Yoga has many health benefits, ranging from improving flexibility to strengthening muscles and reducing stress. It also promotes better sleep and mood.
In a recent study, researchers found that practicing yoga increases the secretion of melatonin, which helps regulate your sleeping pattern. In addition, it reduces PTSD symptoms and improves mental sharpness.
The stretching in yoga improves flexibility and lubricates joints, helping you to move more freely. It also helps your body improve balance, which is essential for maintaining mobility as you age.
Yoga can also help prevent injuries, whether you’re a athlete or not. The improved posture and internal awareness that yoga promotes can help you to avoid injury by being more mindful of your movements. This preventative approach can make a big difference for athletes who are prone to injuries in their competitive pursuits or even just during everyday activities.
The slow movements and deep breathing in yoga can also improve respiratory function, helping people with chronic health conditions like asthma. In addition, researchers have found that yoga can help reduce chronic inflammation in the body. A 2019 study reported that those who practiced yoga for a longer period of time had lower blood levels of inflammatory biomarkers compared to those who did not. (Djalilova, 2019).
Many of the postures in yoga require you to support your own weight, which strengthens muscles in new ways. Poses that build upper-body strength include downward dog, plank and chaturanga (four-legged pose). Athletes often add yoga to their regular workout routines to help prevent injuries from muscle imbalances or overuse.
Yoga also helps reduce chronic inflammation in the body, which can reduce your risk for a variety of diseases. A 2019 review found that people who practice yoga regularly show a decrease in the amount of inflammatory markers in their blood.
Practicing yoga can also increase your body awareness. This will allow you to notice any areas of tightness or discomfort before they become injured. This is why yoga is so good for preventing injuries in athletes. It can also be used as a warm-up before other exercises by slowing movements and increasing your breathing. It can even help you recover faster after exercise. Several studies show that yoga can increase recovery rates by improving the body’s ability to handle stress.
In yoga, you learn to be in the present moment, and that improves your balance. This can help you prevent injuries and perform better during physical activities. For example, poor posture and muscle imbalances can lead to hamstring and hip injuries, while a lack of coordination can result in rotator cuff issues and carpal tunnel. Yoga can help you correct these problems with posture and movement techniques.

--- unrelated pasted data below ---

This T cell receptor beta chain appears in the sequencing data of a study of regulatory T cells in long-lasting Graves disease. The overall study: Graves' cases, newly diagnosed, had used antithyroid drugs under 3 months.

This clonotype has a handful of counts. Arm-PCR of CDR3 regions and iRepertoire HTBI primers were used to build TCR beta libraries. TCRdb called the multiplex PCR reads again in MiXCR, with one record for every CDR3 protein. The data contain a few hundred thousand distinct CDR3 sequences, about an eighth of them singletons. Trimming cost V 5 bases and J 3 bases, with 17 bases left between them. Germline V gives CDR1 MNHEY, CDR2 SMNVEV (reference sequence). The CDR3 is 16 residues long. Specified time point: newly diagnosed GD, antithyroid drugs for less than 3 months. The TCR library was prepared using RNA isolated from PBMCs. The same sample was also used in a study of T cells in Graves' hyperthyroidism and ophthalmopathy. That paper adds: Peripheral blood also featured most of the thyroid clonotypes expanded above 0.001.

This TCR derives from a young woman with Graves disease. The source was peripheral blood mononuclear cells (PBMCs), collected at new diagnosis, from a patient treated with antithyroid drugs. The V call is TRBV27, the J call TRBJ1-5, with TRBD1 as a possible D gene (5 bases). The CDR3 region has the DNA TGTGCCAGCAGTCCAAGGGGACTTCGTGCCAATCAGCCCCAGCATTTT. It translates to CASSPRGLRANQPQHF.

It also helps to improve your overall body awareness and coordination. This is important for all sports and physical activities, but it’s especially crucial during intense workouts. Yoga requires you to move your body in different positions, and it also encourages deep breathing.
While yoga isn’t as aerobic as running or biking, it can still be a good cardiovascular workout and can make your heart stronger. It can also strengthen your muscles and help you maintain flexibility.
Yoga can help reduce stress because it provides a healthy way to release built up tension and frustration. The quiet, precise movements and emphasis on being in the moment can also help to calm the mind and provide a sense of mental clarity and well-being.
In addition, the physical activity of yoga helps to strengthen bones and muscles, which can improve overall health and relieve pain in some conditions. For example, research has shown that yoga can ease the pain and stiffness of rheumatoid arthritis and increase flexibility and range of motion. It can also help improve energy levels and reduce fatigue in people living with multiple sclerosis.
Yoga may also help people with depression, anxiety and other psychiatric disorders by improving their mood and providing an opportunity to socialize with others. However, the lack of high quality RCTs and consistent measurement of outcomes limits these promising results (Brinsley, 2020). Further research is needed to establish standardized protocols tailored for specific psychiatric conditions and incorporate yoga into more comprehensive treatment programs.